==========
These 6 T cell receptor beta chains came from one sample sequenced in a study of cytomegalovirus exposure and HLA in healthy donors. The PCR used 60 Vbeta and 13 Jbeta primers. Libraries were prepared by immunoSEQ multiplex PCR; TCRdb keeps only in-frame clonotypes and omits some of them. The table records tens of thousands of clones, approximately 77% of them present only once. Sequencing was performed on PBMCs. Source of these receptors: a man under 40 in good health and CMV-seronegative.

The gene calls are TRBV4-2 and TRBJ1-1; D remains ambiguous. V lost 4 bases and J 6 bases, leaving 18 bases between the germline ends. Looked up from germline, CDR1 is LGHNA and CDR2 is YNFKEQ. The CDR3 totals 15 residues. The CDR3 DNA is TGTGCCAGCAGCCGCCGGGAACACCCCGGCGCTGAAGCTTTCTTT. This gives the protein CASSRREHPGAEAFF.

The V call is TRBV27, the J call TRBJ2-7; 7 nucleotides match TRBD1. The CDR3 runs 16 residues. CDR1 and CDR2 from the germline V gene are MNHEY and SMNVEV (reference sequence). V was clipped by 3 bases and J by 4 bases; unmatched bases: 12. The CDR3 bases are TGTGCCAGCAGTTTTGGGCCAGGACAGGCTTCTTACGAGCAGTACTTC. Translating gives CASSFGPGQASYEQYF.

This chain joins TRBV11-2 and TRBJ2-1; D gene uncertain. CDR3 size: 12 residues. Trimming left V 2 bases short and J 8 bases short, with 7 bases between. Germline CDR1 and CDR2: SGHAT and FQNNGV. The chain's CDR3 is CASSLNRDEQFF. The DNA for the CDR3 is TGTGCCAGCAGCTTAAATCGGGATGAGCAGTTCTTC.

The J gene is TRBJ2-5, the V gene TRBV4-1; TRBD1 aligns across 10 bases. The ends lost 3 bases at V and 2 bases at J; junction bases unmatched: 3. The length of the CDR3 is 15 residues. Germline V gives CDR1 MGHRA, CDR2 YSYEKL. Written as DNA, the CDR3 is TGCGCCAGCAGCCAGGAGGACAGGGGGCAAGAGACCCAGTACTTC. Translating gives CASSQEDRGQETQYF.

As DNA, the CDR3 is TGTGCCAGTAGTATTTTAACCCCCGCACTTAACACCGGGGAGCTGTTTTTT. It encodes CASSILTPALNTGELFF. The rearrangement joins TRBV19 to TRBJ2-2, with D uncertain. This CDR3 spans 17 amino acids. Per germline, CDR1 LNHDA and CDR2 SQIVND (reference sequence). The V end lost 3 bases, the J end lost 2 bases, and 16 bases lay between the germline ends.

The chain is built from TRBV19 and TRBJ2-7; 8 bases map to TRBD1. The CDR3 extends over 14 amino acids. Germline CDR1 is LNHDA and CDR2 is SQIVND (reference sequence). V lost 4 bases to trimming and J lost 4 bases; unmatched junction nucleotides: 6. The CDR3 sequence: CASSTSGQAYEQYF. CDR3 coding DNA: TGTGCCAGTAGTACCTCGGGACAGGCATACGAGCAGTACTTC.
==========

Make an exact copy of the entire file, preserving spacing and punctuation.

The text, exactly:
These 6 T cell receptor beta chains came from one sample sequenced in a study of cytomegalovirus exposure and HLA in healthy donors. The PCR used 60 Vbeta and 13 Jbeta primers. Libraries were prepared by immunoSEQ multiplex PCR; TCRdb keeps only in-frame clonotypes and omits some of them. The table records tens of thousands of clones, approximately 77% of them present only once. Sequencing was performed on PBMCs. Source of these receptors: a man under 40 in good health and CMV-seronegative.

The gene calls are TRBV4-2 and TRBJ1-1; D remains ambiguous. V lost 4 bases and J 6 bases, leaving 18 bases between the germline ends. Looked up from germline, CDR1 is LGHNA and CDR2 is YNFKEQ. The CDR3 totals 15 residues. The CDR3 DNA is TGTGCCAGCAGCCGCCGGGAACACCCCGGCGCTGAAGCTTTCTTT. This gives the protein CASSRREHPGAEAFF.

The V call is TRBV27, the J call TRBJ2-7; 7 nucleotides match TRBD1. The CDR3 runs 16 residues. CDR1 and CDR2 from the germline V gene are MNHEY and SMNVEV (reference sequence). V was clipped by 3 bases and J by 4 bases; unmatched bases: 12. The CDR3 bases are TGTGCCAGCAGTTTTGGGCCAGGACAGGCTTCTTACGAGCAGTACTTC. Translating gives CASSFGPGQASYEQYF.

This chain joins TRBV11-2 and TRBJ2-1; D gene uncertain. CDR3 size: 12 residues. Trimming left V 2 bases short and J 8 bases short, with 7 bases between. Germline CDR1 and CDR2: SGHAT and FQNNGV. The chain's CDR3 is CASSLNRDEQFF. The DNA for the CDR3 is TGTGCCAGCAGCTTAAATCGGGATGAGCAGTTCTTC.

The J gene is TRBJ2-5, the V gene TRBV4-1; TRBD1 aligns across 10 bases. The ends lost 3 bases at V and 2 bases at J; junction bases unmatched: 3. The length of the CDR3 is 15 residues. Germline V gives CDR1 MGHRA, CDR2 YSYEKL. Written as DNA, the CDR3 is TGCGCCAGCAGCCAGGAGGACAGGGGGCAAGAGACCCAGTACTTC. Translating gives CASSQEDRGQETQYF.

As DNA, the CDR3 is TGTGCCAGTAGTATTTTAACCCCCGCACTTAACACCGGGGAGCTGTTTTTT. It encodes CASSILTPALNTGELFF. The rearrangement joins TRBV19 to TRBJ2-2, with D uncertain. This CDR3 spans 17 amino acids. Per germline, CDR1 LNHDA and CDR2 SQIVND (reference sequence). The V end lost 3 bases, the J end lost 2 bases, and 16 bases lay between the germline ends.

The chain is built from TRBV19 and TRBJ2-7; 8 bases map to TRBD1. The CDR3 extends over 14 amino acids. Germline CDR1 is LNHDA and CDR2 is SQIVND (reference sequence). V lost 4 bases to trimming and J lost 4 bases; unmatched junction nucleotides: 6. The CDR3 sequence: CASSTSGQAYEQYF. CDR3 coding DNA: TGTGCCAGTAGTACCTCGGGACAGGCATACGAGCAGTACTTC.